Post by Anastasia Sares
What's the science?
Persuasive messages surround us every day, and they often make appeals to our emotions in order to change our behavior. However, we are not always influenced by emotional persuasion and often need to regulate our emotions to control our response. The brain regions involved in emotional reactions, emotional regulation, and decision making are well known. However, whether these brain regions can predict our response to a persuasive message and how these regions work together, remains unclear. This week in the Journal of Neuroscience, Doré and colleagues tested how different brain areas work together in response to persuasive messages in order to influence our decision-making, in the context of an anti-smoking campaign.
How did they do it?
The data used in this study came from two sources: 1) An MRI (magnetic resonance imaging) experiment in which smokers were shown anti-smoking ads with a number of different graphic images. The authors measured the neural response to each image (based on the blood-oxygen-level-dependent, or BOLD signal), and also asked each participant to rate how much each image made them want to quit. 2) An email campaign, with the same ads and images as the MRI study, sent out to likely smokers. Each email had only one of the images, but the rest of the ad was the same for everyone. The authors measured the click-through rate for each image - in other words, how many times a person who opened the email would proceed to click on a link leading to a website with material to help them quit.
The authors decided to build and test a model of the persuasion process using information based on past research. The amygdala reacts to negative, emotional images like the ones they used, while the ventro-medial prefrontal cortex (vmPFC) integrates different kinds of information before making a decision, and is involved in self-control. A previous meta-analysis (linked here), has also shown a diffuse pattern of brain areas involved in emotion regulation, which they hypothesized would be involved in regulating emotional responses. Given this information, they measured whether successful persuasion of a participant (i.e. participant saying the ad made them want to quit smoking, or click-throughs) could be predicted by brain activity within these regions and whether responses were modulated by activity in the previously defined emotion-regulation pattern. They added regions to the analysis one by one to evaluate their contributions (using techniques including Bayesian statistics and multilevel modeling).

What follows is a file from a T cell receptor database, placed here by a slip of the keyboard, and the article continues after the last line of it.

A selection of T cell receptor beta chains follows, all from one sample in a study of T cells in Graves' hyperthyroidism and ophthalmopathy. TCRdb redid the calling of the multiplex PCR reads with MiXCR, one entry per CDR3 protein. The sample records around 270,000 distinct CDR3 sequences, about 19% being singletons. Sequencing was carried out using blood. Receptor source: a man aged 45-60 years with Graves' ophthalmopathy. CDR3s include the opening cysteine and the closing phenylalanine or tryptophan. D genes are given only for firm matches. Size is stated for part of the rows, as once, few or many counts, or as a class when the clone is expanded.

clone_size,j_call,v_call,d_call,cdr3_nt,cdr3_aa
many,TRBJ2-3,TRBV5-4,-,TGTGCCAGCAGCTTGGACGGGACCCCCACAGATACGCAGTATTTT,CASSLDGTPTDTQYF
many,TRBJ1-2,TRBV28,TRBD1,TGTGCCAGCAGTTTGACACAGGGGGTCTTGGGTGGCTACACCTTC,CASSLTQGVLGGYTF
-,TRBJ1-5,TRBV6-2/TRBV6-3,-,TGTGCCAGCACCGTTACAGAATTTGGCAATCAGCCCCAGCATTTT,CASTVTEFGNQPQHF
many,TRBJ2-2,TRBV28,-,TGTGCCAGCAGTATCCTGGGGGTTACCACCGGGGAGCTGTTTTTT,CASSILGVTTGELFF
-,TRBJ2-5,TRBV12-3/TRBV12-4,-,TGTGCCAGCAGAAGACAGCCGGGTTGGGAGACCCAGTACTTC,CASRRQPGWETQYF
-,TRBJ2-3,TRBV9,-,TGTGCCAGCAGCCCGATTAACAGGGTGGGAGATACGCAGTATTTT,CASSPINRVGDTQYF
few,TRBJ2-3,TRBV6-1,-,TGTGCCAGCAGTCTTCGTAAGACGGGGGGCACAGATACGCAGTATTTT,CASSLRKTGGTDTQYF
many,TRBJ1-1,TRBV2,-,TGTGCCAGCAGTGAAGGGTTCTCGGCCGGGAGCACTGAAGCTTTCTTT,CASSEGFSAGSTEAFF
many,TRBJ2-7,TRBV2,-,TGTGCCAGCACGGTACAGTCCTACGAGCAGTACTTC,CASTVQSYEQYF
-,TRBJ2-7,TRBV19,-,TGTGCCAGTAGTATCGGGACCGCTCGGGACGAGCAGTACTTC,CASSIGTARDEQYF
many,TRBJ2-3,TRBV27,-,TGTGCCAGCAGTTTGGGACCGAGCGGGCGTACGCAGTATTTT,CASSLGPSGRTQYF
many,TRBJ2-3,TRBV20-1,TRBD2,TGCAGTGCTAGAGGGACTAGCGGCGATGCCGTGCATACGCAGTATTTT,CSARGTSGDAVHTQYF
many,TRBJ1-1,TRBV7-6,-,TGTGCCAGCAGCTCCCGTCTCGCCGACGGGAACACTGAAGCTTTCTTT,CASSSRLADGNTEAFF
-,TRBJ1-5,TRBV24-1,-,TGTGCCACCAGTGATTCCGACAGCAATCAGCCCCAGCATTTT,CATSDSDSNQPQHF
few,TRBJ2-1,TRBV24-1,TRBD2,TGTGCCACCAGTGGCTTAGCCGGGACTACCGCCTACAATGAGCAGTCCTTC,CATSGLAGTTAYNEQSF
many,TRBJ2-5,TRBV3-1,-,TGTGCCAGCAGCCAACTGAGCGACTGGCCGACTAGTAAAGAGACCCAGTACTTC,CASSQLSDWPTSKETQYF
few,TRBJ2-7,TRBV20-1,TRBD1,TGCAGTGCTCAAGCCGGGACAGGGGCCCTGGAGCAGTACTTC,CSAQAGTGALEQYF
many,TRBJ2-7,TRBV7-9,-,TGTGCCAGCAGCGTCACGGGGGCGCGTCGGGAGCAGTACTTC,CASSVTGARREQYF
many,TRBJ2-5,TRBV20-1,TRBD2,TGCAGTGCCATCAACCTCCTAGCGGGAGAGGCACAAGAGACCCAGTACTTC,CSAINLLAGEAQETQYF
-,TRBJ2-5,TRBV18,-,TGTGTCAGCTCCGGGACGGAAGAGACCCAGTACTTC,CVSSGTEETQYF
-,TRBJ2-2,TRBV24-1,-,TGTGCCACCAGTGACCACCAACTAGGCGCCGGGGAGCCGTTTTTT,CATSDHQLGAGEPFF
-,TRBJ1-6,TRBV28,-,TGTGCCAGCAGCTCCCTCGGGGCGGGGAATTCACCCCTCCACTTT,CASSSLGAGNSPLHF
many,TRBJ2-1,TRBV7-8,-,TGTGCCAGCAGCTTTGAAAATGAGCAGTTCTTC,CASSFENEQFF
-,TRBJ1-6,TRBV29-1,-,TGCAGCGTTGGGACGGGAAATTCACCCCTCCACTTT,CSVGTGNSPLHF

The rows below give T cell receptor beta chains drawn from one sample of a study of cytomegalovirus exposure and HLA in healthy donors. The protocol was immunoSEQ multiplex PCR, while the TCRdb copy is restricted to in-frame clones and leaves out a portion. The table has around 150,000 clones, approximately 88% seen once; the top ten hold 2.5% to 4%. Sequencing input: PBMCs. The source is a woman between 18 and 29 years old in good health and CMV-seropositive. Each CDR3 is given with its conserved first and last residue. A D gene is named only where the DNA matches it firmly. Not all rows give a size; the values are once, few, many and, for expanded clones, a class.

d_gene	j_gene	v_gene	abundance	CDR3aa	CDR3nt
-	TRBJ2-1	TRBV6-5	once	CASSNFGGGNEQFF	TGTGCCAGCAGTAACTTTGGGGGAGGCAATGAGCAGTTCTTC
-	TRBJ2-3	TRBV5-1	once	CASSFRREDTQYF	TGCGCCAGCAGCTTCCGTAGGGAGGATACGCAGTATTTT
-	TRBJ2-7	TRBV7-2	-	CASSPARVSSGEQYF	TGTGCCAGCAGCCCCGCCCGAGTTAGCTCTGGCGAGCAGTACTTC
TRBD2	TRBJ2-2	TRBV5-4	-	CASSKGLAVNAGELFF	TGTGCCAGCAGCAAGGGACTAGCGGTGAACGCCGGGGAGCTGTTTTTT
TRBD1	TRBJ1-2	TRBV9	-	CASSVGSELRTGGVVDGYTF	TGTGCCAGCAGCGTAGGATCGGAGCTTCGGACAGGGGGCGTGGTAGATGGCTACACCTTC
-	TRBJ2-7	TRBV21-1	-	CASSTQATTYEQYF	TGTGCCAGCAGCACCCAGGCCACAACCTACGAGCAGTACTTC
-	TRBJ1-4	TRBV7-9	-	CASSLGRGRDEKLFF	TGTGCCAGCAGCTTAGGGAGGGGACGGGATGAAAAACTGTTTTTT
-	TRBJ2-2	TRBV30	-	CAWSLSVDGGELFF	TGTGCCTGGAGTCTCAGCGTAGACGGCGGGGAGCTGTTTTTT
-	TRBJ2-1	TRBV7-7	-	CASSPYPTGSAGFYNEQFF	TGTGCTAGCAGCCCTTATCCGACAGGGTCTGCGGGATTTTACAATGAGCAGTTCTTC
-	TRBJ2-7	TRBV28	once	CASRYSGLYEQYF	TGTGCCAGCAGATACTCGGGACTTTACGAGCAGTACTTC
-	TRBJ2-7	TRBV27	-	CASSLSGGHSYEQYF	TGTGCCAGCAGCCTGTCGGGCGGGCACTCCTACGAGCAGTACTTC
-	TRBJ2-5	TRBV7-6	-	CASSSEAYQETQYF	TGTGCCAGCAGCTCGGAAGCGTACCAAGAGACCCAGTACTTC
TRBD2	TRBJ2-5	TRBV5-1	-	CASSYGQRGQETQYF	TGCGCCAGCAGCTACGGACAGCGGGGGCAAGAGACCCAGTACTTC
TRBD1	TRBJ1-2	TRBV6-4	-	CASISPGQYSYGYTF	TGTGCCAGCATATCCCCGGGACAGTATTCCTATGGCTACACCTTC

What did they find?
The study yielded three main findings. First, they found that anti-smoking images that produced the most activity in the amygdala were also more likely to make participants say that they want to quit smoking. Not only that, but the images with the most amygdala activity also had higher click-through rates in the email ad campaign. This highlighted the effect of raw emotion on decision-making. Second, the relationship between amygdala activity and decision making was mediated by activity in the vmPFC. In other words, the amygdala seemed to be communicating with the vmPFC, which would then determine the response. This highlighted the vmPFC’s role as an integrator. Lastly, expression of the brain pattern involved in emotional regulation (previously defined in a meta-analysis) dampened the emotion-driven response to an ad, suggesting that this network plays a key role in regulating emotional responses to persuasive stimuli.
What's the impact?
Doré and colleagues offered evidence for a clear, mechanistic description the persuasion process, “connecting the dots” that other researchers have drawn to obtain a better picture. We still have a lot more to learn about what factors go into emotion regulation, but this is a good start. This study also demonstrates that brain activity, observed in a scanner, can predict real-world behaviors, like clicking on an ad.
Doré et al. Neural mechanisms of emotion regulation moderate the predictive value of affective and value-related brain responses to persuasive messages. Journal of Neuroscience (2019). Access the original scientific publication here.